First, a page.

Jenoptik rgb laser

Discussion in 'The Lounge' started by Laserevent, Apr 11, 2003.

  1. Laserevent

    Laserevent New Member

    Did someone, in this forum, purchase the Jenoptik RGB laser sourse?
    what do you think about it?
     
  2. Pangolin

    Pangolin Staff Member

    There are a few RGB lasers running around, but most are low power. By JenOptik, do you mean the 10W one that was formerly available from Schneider?

    Bill
     
  3. Laserlover

    Laserlover New Member

    Since Pangolin Laser controllers are geared towards using PCAOM's for color selection, intensity and blanking, how can one control (3) RGB DPSS lasers that have direct modulation ?

    Laserlover
     
  4. Pangolin

    Pangolin Staff Member

    The LD2000 system can be "trained" to handle anything from a scanner blanking system, up to 8 separate color channels. So three color channels should be no problem.

    The "training" process is highly automated and very easy, thanks to our Palette training wizard.

    Bill
     
  5. Patrick

    Patrick New Member

    A question concerning what you said in your previous post:

    Different colors of DPSS-Lasers sometimes have slightly different blanking response times (the time delay between a blanking signal and the laser's reaction to it). This can make it necessary to readjust the blanking delay setting for each DPSS laser individually.

    Do you plan to implement idividual color/blanking delay sliders for the 6 color channels in LD2000 as an advanced option?

    This would be very helpful as DPSS technology is increasingly being used.

    Patrick
     
  6. Pangolin

    Pangolin Staff Member

    Although I think it is dangerous to ever say "never", I will firmly state that we have no immediate plans to compensate different response times of the lasers with our software.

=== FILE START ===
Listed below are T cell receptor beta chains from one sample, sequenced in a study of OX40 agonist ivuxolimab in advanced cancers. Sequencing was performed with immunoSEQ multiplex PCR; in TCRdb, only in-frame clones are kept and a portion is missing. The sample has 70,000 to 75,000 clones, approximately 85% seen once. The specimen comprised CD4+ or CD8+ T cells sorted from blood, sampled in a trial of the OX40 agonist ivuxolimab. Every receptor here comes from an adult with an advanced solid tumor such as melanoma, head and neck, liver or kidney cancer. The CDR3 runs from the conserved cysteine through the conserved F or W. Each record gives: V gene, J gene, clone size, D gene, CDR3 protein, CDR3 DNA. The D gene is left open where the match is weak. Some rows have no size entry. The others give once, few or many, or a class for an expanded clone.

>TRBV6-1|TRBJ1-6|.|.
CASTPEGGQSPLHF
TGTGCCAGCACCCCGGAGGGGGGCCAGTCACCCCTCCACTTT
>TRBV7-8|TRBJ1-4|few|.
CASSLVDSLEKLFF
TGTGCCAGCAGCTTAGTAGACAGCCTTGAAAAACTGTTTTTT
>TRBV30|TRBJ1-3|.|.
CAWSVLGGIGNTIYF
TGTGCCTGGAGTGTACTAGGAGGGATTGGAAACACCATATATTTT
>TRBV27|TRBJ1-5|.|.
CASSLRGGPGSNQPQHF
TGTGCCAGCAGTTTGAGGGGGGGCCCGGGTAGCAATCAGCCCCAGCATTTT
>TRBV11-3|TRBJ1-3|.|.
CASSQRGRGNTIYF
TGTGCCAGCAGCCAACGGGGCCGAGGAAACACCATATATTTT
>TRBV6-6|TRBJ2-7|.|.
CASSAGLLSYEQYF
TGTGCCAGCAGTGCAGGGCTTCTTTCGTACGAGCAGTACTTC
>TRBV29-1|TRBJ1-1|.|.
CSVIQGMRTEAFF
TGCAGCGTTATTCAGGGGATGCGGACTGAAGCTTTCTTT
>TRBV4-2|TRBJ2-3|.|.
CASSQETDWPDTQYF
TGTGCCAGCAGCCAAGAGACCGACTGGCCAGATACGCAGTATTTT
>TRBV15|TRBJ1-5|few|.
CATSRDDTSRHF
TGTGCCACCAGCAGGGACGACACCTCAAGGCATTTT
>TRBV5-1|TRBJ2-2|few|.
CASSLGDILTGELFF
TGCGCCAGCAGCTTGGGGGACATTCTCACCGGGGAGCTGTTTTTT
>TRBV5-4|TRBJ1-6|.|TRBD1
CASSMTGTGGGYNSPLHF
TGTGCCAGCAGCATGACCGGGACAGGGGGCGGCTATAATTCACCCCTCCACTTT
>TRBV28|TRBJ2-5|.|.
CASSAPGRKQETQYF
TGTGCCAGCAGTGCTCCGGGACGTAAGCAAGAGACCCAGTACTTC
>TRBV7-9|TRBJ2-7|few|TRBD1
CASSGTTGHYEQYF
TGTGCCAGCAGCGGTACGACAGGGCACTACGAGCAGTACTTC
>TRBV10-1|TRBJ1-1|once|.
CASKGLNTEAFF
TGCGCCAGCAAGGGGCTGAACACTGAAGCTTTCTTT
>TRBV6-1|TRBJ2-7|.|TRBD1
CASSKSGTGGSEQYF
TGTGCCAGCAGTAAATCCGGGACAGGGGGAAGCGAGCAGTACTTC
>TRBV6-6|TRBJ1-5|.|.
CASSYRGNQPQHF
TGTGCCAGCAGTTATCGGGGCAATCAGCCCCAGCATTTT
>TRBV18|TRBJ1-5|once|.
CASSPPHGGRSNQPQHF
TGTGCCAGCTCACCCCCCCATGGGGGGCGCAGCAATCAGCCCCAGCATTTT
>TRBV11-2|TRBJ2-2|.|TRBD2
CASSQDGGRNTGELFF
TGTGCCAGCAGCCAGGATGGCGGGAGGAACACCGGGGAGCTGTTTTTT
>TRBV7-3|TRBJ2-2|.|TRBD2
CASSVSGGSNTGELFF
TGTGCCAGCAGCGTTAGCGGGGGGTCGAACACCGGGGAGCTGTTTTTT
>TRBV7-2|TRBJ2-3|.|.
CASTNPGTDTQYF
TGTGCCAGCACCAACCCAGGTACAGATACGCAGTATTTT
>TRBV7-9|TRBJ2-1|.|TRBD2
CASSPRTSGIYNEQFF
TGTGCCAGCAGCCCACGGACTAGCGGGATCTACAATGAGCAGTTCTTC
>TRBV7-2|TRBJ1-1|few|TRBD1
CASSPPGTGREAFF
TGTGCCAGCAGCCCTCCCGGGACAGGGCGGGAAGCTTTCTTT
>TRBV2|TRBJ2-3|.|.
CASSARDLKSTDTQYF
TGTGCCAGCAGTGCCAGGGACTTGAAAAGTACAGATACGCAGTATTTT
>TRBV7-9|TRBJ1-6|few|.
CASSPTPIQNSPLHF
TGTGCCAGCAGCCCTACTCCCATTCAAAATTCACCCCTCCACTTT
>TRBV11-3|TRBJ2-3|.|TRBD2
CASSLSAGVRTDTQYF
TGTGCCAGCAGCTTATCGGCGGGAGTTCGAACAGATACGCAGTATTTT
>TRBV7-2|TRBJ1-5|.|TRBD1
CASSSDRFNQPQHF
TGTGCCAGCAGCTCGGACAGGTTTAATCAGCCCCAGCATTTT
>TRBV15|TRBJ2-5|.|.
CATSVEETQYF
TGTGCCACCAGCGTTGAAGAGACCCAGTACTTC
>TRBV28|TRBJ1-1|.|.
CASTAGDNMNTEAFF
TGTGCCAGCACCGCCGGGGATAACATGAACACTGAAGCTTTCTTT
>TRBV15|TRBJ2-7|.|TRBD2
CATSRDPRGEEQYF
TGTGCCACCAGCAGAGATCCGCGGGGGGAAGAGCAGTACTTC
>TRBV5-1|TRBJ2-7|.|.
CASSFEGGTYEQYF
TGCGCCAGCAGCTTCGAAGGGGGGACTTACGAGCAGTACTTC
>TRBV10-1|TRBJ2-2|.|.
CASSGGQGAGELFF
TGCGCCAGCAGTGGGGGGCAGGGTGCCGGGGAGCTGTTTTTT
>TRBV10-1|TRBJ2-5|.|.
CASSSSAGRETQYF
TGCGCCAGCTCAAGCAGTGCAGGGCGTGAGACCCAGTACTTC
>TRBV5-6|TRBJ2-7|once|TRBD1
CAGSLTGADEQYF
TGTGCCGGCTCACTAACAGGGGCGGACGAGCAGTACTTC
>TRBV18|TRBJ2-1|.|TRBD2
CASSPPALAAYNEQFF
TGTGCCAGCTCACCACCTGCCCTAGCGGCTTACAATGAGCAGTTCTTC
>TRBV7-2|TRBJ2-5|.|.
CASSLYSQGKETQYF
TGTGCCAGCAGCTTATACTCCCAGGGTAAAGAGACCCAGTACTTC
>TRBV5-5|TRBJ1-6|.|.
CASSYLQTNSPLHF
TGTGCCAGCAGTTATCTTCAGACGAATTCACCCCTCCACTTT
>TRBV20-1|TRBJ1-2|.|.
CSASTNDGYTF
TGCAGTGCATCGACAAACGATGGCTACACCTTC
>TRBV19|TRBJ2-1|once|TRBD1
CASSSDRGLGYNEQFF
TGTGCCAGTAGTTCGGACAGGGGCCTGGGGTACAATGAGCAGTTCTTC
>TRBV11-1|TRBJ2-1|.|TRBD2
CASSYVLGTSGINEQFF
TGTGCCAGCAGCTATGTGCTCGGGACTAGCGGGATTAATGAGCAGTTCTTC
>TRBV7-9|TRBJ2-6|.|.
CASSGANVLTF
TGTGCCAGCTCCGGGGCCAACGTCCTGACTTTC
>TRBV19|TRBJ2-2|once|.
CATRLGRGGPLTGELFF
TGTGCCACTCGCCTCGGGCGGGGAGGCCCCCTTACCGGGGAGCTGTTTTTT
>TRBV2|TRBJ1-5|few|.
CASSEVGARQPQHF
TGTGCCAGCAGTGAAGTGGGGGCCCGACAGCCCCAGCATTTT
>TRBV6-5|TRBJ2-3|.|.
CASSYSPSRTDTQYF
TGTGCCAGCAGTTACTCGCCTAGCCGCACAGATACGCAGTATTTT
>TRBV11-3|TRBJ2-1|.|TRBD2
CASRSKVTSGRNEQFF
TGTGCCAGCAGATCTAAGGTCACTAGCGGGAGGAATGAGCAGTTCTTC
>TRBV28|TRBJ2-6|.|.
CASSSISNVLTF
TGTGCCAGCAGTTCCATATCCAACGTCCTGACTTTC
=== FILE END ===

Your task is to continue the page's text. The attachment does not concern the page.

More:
This is a matter of philosophy more than anything else. Our philosophy is that if you have multiple lasers, and these lasers have different response times, you should employ external circuitry to make it so that all lasers respond in the same way. This circuitry is usually nothing more than simple analog op-amp filter circuits.

    I would liken the response of each laser to the response of X and Y scanners. We have a standard which basically states that the X and Y scanners should respond in the same way, with the same phase and frequency response, and with the same step response. X and Y scanners most often have different size mirrors, but still, the servo is adjusted, or in extreme cases, analog filter circuits are employed to make the X and Y scanners have the same response. Nobody expects software to compensate for inadequacy of scanners, so by the same token, I think it is unreasonable to expect software to compensate for inadequacy of lasers. Inadequacy is inadequacy and software compensation would merely be a "band-aid" approach -- which would only partially cover up a problem that is still there, and will always be somewhat visible.

    We tend to support standards here at Pangolin, and to help guide people into doing things "the right way". Making all lasers respond equally, just like the scanners are made to respond equally, is "the right way" -- this is the simple, total and complete solution. Any other solution is only partial and incomplete -- stated in other terms, "the wrong way".

    I agree that RGB solid-state lasers are new, and there can be new challenges and problems to overcome. I think the main question here is, exactly
     

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